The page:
IRELAND.

IRELAND Church of England, with Is certainly far behind England the like toleration as in Eng- in mental culture, and has been land ; and the like disabilities kept back by priestcraft and as to the Catholics, who form superstition. Now, however,

(according

the

Religious Denominations, &c. T Present State of Religion, &c. (according to some writers,) | the various denominations of "two thirds of the population Protestants are vying with each of Ireland.”

other in the propagation of The Wesleyan Methodists evangelical doctrine through have in their Societies above the country. The Sunday. 29,000 (besides occasional School, Hibernian, and other bearers ;, there is also a consid- societies are displaying great erable number of Presbyteri- zeal in teaching the rising genans (especially in the North) eration to read the bible, not and other protestant dissenters; only in English, but in the so that the established Religion Irish language, where the forcan hardly claim more than one mer is not understood. The fourth of ihe population. Pop-University of Dublin is ancient ulation 5,000,000. Govern- and respectable, containing, ment, limited monarchy. usually, about 400 students.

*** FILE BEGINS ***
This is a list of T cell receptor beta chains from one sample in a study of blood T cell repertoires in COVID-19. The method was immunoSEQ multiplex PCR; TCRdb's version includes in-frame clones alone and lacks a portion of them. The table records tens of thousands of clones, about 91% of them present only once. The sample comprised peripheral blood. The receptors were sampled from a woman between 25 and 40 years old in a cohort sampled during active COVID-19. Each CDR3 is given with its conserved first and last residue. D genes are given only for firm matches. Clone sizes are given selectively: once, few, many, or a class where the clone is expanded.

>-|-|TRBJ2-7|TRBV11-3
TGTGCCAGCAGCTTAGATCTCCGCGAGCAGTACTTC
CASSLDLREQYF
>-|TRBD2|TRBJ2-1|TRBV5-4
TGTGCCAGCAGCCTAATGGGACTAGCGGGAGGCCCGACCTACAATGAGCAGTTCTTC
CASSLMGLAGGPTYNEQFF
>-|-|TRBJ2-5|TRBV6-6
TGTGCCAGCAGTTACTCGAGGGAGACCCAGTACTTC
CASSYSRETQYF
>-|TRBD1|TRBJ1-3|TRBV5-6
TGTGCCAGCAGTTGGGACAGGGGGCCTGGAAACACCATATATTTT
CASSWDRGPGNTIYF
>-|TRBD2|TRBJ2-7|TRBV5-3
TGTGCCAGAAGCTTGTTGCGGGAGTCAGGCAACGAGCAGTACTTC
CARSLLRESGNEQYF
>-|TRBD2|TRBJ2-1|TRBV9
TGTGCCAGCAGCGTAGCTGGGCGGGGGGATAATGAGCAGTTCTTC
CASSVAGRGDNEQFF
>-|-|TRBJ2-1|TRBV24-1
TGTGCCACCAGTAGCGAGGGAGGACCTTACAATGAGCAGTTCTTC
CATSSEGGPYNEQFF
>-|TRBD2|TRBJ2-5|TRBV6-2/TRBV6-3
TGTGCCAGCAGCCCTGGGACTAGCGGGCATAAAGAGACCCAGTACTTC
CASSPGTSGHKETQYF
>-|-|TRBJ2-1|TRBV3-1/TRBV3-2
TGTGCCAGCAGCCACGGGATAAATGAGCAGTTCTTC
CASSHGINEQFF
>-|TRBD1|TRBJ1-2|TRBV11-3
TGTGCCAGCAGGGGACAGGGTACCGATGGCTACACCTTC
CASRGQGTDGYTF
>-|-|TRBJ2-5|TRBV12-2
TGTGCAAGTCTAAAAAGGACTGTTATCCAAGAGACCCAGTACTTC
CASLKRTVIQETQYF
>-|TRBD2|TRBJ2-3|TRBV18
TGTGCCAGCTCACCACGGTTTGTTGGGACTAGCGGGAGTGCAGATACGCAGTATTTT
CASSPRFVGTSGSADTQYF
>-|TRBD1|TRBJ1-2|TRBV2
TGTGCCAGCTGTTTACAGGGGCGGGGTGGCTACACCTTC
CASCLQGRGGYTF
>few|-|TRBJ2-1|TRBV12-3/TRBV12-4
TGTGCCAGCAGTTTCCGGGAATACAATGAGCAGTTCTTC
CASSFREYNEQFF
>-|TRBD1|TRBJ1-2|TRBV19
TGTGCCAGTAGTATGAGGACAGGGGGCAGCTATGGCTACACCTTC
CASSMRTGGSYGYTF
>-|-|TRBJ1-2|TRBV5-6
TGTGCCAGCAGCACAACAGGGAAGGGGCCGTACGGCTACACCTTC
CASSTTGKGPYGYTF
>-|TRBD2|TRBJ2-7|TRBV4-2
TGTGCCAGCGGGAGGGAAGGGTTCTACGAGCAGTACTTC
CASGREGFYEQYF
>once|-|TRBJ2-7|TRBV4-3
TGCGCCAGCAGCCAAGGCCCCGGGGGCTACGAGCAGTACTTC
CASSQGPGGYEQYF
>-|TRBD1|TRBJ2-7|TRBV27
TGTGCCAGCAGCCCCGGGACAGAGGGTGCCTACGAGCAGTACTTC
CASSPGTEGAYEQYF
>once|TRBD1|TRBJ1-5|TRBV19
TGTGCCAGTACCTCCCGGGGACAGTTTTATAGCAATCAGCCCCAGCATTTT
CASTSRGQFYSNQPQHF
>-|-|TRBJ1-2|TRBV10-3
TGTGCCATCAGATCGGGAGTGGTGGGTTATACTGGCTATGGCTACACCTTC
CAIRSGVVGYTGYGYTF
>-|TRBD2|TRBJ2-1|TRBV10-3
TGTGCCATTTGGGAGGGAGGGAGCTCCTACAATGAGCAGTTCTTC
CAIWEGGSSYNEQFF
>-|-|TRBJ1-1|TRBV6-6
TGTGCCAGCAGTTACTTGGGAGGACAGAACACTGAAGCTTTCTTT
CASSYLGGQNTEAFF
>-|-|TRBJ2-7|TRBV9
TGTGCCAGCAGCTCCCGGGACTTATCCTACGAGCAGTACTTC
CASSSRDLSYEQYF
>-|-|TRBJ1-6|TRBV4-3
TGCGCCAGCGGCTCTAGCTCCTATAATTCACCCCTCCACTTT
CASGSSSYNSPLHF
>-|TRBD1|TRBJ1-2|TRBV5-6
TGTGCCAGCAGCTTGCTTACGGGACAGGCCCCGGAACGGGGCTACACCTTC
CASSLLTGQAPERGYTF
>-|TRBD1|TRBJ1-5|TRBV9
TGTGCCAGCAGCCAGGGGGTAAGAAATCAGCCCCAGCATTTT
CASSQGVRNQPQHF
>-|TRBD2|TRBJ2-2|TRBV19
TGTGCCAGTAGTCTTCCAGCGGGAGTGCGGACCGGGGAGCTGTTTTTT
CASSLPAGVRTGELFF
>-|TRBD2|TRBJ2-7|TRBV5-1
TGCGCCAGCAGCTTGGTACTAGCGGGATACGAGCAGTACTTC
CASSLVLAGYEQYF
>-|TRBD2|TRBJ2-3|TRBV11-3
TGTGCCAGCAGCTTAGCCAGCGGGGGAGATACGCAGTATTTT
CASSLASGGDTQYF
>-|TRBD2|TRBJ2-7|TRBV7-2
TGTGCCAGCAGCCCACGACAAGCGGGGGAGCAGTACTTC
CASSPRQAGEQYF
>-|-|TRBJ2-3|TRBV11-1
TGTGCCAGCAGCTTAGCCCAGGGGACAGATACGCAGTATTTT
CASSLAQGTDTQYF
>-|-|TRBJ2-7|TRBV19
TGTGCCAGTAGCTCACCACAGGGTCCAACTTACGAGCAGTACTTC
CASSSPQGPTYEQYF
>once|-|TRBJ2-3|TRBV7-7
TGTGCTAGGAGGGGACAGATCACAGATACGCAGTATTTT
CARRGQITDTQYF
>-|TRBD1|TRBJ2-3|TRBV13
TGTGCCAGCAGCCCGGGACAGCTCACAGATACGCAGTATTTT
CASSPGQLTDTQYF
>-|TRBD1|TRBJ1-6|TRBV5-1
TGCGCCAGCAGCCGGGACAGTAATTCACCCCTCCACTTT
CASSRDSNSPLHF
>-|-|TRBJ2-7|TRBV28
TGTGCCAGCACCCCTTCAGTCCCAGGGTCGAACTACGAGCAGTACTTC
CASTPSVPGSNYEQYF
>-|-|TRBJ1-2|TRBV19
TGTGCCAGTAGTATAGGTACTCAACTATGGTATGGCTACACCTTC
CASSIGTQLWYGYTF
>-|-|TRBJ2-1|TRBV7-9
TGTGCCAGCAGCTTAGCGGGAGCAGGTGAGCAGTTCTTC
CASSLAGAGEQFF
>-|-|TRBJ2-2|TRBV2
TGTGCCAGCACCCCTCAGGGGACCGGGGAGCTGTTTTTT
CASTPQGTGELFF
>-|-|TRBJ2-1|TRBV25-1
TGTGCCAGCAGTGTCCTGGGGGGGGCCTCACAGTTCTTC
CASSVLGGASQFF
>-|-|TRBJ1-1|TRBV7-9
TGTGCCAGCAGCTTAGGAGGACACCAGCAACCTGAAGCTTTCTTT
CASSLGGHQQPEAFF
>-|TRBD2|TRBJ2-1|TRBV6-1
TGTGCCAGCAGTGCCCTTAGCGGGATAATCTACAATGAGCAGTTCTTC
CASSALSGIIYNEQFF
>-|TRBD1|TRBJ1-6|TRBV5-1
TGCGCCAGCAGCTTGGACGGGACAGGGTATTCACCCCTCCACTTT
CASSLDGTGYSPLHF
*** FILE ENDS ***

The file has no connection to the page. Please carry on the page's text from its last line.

The Dublin Society, for the improvement of agriculture and manufactures, founded in 1731, is the oldest in Europe. Learning among the great mass of the people is lamentably neg. lected. The Catholic Priests prohibit the reading of the Scriptures.

HOLLAND and the Netherlands.